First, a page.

PRIMM, Nev. – If the Ball State women’s golfers had a nickel for every time someone asked where their school is located, they could recoup the $2 senior Kirsty O’Connor lost playing slots in the airport. (She didn’t waste any time.)
That’s the beauty of Golfweek’s Conference Challenge. Schools from conferences that never meet get to walk the desert fairways together by day, and marvel at the wonders of the Vegas Strip by night.
“They really do pass out stripper cards,” said Ball State junior Rachael Pruett, when asked for first-time impressions. Indeed, not an urban myth.
Ball State, by the way, is not located in Ohio (most popular guess). It’s in Muncie, Ind., and David Letterman fans got an earful regarding his alma mater during last year’s terrific football season.
It’s nearly impossible for coach Katherine Mowat to get her Cardinal team into events that feature the likes of Pepperdine and UNLV, their playing partners for the first round at Primm Valley Resort. Ball State finished last season 114th in the Golfweek rankings. Mowat said their immediate goal is to be a top-100 program.
“It’s about time people get to know where Ball State is,” Pruett said.
Known as a “mini IU,” Ball State has an interesting roster twist compared with other Indiana schools: The players are homegrown.
Among the state’s biggest golf schools – Purdue, Notre Dame, Indiana – there’s only one player who calls Indiana home (IU’s Lauren Giesecke, from Kokomo, Ind.).
Ball State is just the opposite. England’s O’Connor is the only player not from Indiana.
Why the exodus for Indiana’s best?
“It’s not financial,” said Mowat, a Canadian who makes a point of recruiting from her back yard. It’s also not from a lack of talent. Earlier this year, Mowat watched several of her players compete at the Indiana PGA Women’s Open and marveled at the number of good college players in the field.
“Think about how many great college teams could come from this field of 40 players,” Mowat said.
Brittany Kelly, the 2006 Indiana Open champion, cited weather as a big reason many players leave. Kelly thought she’d do the same as a junior player, but decided she’d rather be close to her hometown of Fishers and is Mowat’s No. 1 player.
Purdue coach Devon Brouse contends annually for a national championship with a fully-stocked international team. Brouse isn’t shy about his desire to have more Indiana players on his teams, but can’t get the most talented in the state to commit.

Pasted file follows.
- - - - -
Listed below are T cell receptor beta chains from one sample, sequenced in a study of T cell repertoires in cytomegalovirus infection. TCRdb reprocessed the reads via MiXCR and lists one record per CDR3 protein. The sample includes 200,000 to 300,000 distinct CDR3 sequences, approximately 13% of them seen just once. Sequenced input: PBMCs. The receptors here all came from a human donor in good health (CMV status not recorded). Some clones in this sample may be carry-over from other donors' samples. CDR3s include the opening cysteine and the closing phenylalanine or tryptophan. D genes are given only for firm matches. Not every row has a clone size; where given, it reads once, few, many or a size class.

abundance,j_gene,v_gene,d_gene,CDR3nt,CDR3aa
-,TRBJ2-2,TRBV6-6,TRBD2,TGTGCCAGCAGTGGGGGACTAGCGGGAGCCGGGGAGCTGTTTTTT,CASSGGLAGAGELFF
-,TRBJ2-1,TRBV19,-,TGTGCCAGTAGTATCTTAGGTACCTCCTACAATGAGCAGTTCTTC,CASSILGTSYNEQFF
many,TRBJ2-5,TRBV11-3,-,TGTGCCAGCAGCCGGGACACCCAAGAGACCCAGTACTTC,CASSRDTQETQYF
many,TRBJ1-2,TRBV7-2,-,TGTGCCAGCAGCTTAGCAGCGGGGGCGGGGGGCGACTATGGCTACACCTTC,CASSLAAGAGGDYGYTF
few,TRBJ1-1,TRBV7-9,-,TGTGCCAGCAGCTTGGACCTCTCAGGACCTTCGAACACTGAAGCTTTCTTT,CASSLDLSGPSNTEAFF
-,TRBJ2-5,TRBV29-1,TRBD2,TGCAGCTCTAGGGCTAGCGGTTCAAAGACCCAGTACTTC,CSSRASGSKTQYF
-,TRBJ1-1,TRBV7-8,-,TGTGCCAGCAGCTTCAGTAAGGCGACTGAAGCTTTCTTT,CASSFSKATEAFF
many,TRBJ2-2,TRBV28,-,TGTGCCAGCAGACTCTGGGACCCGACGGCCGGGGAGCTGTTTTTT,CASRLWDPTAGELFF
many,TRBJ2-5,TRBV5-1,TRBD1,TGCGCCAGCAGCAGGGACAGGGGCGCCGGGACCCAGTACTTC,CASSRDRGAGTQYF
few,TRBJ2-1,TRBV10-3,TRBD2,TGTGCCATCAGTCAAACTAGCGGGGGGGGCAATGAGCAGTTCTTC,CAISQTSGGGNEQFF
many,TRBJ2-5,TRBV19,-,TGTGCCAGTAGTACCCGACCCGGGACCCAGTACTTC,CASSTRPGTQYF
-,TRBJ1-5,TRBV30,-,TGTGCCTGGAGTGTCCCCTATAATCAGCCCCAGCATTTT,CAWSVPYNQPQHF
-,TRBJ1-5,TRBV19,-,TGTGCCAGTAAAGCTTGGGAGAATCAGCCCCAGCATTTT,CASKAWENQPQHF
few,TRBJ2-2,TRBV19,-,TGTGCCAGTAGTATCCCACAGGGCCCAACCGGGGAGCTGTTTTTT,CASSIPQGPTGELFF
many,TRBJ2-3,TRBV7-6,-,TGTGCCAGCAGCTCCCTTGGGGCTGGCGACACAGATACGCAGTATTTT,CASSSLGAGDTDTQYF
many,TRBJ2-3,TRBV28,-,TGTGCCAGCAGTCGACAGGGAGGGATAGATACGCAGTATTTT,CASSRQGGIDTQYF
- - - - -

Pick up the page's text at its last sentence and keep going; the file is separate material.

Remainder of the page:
Julia Potter of Granger might be the state’s best college player. She left Granger for Missouri three years ago. Milena Savich of Carmel, Ind., is another who left the Hoosier State. She started at Michigan and transferred to Georgia this fall. Ellen Mueller also had a strong junior career and is at Oklahoma.
This week marks a chance for Ball State to show its mid-major moxie. The Cardinals posted five scores in the 70s Sunday and are tied for eighth. Any finish in the top half of the field here would be an admirable effort for Mowat’s team.
In January, the team hopes to introduce South Africa’s Chantelle Hefer to Muncie’s charm. The 20-year-old was scheduled to arrive this fall, but a history-credit mix-up kept her on the other side of the world.
“That was one of the most devastating moments of my recruiting career,” said Mowat, who called Hefer nine days before she was scheduled to fly out to deliver the news.
Hefer hasn’t been to the Midwest, met Mowat or seen snow. But soon enough she’ll know how to “Chirp chirp” on third downs during football games, eat yogurt at Incredibles and find Muncie on a map.
Kelly has two go-to celebrities she uses when asked about Ball State: Letterman and Jim Davis, creator of Garfield. The football season last year gave Ball State plenty of publicity, thanks in part to Letterman.
Football coach Brady Hoke presented the Top Ten list last December while his team was still undefeated. The list – Top Ten Highlights Of The Ball State Cardinals Football Season – ended with this gem: “The drunk 3 a.m. coaching tips from Letterman.”
Mowat would gladly take those calls.